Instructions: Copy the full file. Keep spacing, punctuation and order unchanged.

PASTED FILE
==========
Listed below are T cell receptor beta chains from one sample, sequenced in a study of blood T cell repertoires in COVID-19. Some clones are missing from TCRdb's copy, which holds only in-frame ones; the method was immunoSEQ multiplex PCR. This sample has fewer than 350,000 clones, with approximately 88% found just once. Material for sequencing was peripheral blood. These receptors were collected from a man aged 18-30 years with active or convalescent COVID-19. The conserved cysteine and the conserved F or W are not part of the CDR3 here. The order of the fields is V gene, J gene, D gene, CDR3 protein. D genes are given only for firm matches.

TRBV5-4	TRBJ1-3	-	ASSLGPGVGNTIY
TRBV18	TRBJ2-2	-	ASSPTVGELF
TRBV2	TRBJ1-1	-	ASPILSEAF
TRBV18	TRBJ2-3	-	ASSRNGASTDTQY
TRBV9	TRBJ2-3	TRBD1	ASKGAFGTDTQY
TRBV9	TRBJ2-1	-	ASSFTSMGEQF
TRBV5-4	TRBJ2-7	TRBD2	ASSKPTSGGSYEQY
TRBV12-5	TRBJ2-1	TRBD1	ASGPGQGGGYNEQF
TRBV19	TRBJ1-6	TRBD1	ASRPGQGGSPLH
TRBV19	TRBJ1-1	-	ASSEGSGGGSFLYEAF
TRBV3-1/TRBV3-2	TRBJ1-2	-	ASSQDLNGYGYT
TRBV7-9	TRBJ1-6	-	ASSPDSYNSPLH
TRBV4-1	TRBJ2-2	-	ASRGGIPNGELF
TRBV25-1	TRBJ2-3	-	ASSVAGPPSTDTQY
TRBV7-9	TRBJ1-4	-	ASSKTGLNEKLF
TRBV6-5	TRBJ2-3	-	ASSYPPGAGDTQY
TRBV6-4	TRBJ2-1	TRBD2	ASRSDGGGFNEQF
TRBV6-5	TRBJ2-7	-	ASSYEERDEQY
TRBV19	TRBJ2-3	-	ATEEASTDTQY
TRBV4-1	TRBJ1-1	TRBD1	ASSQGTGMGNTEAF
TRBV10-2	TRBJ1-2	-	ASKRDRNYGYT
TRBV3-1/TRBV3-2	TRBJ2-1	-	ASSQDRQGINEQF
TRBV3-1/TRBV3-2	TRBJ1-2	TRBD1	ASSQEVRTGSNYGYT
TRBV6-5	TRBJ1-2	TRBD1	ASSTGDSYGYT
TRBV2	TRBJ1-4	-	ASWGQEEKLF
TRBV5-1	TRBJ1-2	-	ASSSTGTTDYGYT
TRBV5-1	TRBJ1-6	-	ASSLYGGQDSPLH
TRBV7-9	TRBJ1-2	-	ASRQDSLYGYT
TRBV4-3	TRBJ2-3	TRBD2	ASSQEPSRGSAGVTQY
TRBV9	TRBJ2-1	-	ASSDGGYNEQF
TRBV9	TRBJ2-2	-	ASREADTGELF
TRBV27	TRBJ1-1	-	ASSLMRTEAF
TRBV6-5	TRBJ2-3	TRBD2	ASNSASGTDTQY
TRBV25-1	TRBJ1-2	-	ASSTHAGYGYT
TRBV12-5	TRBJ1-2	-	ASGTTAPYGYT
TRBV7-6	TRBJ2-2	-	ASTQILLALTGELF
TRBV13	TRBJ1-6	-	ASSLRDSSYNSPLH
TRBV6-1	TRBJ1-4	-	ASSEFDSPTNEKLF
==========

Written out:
Listed below are T cell receptor beta chains from one sample, sequenced in a study of blood T cell repertoires in COVID-19. Some clones are missing from TCRdb's copy, which holds only in-frame ones; the method was immunoSEQ multiplex PCR. This sample has fewer than 350,000 clones, with approximately 88% found just once. Material for sequencing was peripheral blood. These receptors were collected from a man aged 18-30 years with active or convalescent COVID-19. The conserved cysteine and the conserved F or W are not part of the CDR3 here. The order of the fields is V gene, J gene, D gene, CDR3 protein. D genes are given only for firm matches.

TRBV5-4	TRBJ1-3	-	ASSLGPGVGNTIY
TRBV18	TRBJ2-2	-	ASSPTVGELF
TRBV2	TRBJ1-1	-	ASPILSEAF
TRBV18	TRBJ2-3	-	ASSRNGASTDTQY
TRBV9	TRBJ2-3	TRBD1	ASKGAFGTDTQY
TRBV9	TRBJ2-1	-	ASSFTSMGEQF
TRBV5-4	TRBJ2-7	TRBD2	ASSKPTSGGSYEQY
TRBV12-5	TRBJ2-1	TRBD1	ASGPGQGGGYNEQF
TRBV19	TRBJ1-6	TRBD1	ASRPGQGGSPLH
TRBV19	TRBJ1-1	-	ASSEGSGGGSFLYEAF
TRBV3-1/TRBV3-2	TRBJ1-2	-	ASSQDLNGYGYT
TRBV7-9	TRBJ1-6	-	ASSPDSYNSPLH
TRBV4-1	TRBJ2-2	-	ASRGGIPNGELF
TRBV25-1	TRBJ2-3	-	ASSVAGPPSTDTQY
TRBV7-9	TRBJ1-4	-	ASSKTGLNEKLF
TRBV6-5	TRBJ2-3	-	ASSYPPGAGDTQY
TRBV6-4	TRBJ2-1	TRBD2	ASRSDGGGFNEQF
TRBV6-5	TRBJ2-7	-	ASSYEERDEQY
TRBV19	TRBJ2-3	-	ATEEASTDTQY
TRBV4-1	TRBJ1-1	TRBD1	ASSQGTGMGNTEAF
TRBV10-2	TRBJ1-2	-	ASKRDRNYGYT
TRBV3-1/TRBV3-2	TRBJ2-1	-	ASSQDRQGINEQF
TRBV3-1/TRBV3-2	TRBJ1-2	TRBD1	ASSQEVRTGSNYGYT
TRBV6-5	TRBJ1-2	TRBD1	ASSTGDSYGYT
TRBV2	TRBJ1-4	-	ASWGQEEKLF
TRBV5-1	TRBJ1-2	-	ASSSTGTTDYGYT
TRBV5-1	TRBJ1-6	-	ASSLYGGQDSPLH
TRBV7-9	TRBJ1-2	-	ASRQDSLYGYT
TRBV4-3	TRBJ2-3	TRBD2	ASSQEPSRGSAGVTQY
TRBV9	TRBJ2-1	-	ASSDGGYNEQF
TRBV9	TRBJ2-2	-	ASREADTGELF
TRBV27	TRBJ1-1	-	ASSLMRTEAF
TRBV6-5	TRBJ2-3	TRBD2	ASNSASGTDTQY
TRBV25-1	TRBJ1-2	-	ASSTHAGYGYT
TRBV12-5	TRBJ1-2	-	ASGTTAPYGYT
TRBV7-6	TRBJ2-2	-	ASTQILLALTGELF
TRBV13	TRBJ1-6	-	ASSLRDSSYNSPLH
TRBV6-1	TRBJ1-4	-	ASSEFDSPTNEKLF